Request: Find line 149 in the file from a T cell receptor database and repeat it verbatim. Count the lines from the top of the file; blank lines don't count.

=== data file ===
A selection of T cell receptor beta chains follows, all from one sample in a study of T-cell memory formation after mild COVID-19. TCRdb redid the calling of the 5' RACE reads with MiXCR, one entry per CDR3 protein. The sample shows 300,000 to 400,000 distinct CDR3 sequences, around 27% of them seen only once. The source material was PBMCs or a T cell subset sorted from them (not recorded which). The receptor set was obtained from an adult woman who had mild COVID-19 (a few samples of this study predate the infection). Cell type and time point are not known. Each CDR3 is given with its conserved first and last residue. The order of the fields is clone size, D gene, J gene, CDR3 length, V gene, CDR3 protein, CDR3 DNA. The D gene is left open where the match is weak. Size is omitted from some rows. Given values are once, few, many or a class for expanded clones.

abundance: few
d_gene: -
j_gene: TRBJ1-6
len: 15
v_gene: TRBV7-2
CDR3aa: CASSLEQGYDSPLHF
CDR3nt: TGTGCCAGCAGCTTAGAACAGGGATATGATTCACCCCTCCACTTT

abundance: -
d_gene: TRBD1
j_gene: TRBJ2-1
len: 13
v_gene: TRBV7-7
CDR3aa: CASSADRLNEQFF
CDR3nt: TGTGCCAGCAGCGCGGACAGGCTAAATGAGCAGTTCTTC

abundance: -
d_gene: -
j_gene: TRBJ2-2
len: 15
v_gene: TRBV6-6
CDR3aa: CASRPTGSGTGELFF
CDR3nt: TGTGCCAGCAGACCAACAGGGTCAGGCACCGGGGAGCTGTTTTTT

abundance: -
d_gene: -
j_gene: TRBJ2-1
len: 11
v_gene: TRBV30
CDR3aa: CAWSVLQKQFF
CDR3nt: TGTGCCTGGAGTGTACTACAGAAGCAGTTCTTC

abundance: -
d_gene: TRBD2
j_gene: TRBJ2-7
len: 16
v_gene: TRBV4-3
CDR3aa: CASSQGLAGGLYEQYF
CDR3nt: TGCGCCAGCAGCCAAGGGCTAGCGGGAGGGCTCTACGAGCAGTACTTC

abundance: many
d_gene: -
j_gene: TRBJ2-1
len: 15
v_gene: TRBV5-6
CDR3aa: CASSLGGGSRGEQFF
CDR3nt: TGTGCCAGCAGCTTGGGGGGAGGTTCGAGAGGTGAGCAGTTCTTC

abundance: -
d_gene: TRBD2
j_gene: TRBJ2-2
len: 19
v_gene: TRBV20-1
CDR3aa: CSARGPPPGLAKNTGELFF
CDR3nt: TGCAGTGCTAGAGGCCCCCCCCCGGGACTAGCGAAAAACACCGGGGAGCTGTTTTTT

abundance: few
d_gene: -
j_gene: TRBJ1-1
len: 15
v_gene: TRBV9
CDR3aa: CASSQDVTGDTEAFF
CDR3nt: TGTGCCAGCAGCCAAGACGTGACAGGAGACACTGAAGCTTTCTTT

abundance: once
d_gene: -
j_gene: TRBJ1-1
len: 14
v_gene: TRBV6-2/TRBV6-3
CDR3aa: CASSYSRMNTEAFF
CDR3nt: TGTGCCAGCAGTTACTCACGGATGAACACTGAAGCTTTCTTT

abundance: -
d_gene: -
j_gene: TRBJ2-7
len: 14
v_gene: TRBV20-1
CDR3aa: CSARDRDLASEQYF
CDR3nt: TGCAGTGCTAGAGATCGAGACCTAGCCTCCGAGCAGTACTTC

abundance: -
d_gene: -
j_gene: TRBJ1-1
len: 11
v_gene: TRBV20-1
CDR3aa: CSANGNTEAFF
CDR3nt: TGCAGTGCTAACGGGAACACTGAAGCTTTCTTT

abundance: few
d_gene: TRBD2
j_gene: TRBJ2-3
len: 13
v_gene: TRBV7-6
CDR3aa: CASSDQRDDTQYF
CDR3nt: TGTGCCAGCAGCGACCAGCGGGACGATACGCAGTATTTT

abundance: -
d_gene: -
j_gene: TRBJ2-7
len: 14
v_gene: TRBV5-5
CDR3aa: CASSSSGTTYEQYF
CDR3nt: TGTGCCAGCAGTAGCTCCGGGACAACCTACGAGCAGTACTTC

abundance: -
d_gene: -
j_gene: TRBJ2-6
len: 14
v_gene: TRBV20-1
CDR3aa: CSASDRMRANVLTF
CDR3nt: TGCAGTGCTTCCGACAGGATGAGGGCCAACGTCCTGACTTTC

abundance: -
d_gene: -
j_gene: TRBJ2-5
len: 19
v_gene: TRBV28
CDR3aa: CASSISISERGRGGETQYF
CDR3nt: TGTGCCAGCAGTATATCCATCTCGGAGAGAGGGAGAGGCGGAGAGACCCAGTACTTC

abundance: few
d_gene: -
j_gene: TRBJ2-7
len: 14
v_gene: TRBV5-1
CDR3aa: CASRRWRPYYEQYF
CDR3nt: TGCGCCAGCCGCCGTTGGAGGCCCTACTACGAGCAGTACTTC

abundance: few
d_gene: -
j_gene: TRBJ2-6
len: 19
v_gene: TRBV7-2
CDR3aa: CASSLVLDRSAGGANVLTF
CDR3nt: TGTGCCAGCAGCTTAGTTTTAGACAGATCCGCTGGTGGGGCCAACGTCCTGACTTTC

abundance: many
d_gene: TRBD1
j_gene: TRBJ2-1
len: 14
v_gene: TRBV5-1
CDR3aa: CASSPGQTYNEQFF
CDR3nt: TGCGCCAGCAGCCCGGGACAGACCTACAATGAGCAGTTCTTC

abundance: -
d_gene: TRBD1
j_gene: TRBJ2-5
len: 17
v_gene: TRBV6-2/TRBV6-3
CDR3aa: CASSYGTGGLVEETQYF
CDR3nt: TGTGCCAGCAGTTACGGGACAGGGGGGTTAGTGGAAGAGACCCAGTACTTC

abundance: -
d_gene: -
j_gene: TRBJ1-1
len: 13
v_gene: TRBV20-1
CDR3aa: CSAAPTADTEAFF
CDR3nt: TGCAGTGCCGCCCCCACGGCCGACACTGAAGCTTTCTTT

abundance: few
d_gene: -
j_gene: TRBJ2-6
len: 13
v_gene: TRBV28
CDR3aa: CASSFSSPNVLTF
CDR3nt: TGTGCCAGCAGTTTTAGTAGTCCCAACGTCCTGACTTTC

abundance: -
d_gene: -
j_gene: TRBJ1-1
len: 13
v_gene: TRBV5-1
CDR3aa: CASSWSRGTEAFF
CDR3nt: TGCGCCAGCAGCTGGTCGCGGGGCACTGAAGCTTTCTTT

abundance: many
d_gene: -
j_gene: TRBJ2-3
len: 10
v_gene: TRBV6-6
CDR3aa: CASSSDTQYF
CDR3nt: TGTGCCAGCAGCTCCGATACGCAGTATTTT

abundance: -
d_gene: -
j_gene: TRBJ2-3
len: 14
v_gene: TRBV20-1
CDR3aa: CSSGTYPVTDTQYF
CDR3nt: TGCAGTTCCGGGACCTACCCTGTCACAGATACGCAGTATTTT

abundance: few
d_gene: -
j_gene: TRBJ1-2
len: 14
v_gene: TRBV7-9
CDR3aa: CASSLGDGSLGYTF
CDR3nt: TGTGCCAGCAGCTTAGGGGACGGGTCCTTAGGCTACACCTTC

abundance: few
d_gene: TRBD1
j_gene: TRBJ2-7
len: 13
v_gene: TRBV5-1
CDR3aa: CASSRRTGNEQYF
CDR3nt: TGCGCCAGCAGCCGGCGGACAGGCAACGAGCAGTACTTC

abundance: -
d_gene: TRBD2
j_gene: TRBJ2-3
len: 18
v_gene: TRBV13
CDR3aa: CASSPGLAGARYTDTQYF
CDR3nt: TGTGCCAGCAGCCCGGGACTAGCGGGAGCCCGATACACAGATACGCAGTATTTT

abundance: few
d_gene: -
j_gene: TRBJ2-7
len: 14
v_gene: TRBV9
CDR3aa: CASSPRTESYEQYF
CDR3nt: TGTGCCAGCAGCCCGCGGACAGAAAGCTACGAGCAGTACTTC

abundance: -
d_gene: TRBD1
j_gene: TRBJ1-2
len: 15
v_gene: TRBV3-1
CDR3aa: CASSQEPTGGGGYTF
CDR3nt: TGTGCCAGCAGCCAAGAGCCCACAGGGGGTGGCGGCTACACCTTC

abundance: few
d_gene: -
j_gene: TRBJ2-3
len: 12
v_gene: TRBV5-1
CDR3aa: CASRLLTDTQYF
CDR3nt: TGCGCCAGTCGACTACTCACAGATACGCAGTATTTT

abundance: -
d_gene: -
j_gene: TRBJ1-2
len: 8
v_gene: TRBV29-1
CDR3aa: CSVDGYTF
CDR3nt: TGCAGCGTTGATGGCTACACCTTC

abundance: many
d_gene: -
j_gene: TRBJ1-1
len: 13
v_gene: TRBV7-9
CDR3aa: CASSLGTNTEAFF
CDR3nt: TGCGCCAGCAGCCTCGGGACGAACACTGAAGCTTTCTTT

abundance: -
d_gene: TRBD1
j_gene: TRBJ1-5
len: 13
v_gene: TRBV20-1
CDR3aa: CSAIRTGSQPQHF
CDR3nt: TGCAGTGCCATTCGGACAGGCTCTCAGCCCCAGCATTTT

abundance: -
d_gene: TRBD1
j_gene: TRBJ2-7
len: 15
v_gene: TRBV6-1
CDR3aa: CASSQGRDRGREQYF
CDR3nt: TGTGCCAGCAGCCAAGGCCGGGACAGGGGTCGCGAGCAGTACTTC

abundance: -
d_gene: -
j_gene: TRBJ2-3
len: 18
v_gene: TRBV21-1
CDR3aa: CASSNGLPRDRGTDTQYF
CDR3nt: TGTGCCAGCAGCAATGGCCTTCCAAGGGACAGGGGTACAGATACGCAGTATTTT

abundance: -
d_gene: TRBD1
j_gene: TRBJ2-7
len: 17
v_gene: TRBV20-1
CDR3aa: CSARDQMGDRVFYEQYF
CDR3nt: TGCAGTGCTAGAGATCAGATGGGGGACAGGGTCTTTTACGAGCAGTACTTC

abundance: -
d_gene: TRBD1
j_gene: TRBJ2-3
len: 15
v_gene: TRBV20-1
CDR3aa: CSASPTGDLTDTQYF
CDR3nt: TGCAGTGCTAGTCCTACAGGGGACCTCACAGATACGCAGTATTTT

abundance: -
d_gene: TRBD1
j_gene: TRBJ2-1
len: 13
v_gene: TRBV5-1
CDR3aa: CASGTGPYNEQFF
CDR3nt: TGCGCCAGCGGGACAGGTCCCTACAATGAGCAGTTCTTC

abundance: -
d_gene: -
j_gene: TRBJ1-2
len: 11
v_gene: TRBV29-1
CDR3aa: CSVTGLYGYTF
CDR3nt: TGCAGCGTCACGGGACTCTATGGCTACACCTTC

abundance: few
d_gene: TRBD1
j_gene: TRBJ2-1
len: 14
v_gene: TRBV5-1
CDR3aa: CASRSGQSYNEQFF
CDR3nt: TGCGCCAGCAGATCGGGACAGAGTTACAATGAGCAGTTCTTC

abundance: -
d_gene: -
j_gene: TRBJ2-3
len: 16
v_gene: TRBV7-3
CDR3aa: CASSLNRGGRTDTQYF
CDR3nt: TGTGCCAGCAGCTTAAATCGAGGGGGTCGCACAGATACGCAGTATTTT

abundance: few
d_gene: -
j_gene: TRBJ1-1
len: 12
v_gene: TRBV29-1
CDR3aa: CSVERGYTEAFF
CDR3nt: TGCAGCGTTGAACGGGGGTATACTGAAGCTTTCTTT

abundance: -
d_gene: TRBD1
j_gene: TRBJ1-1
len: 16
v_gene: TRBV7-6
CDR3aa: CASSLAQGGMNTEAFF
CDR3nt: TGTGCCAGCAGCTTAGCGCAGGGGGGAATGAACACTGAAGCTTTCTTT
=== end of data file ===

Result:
abundance: -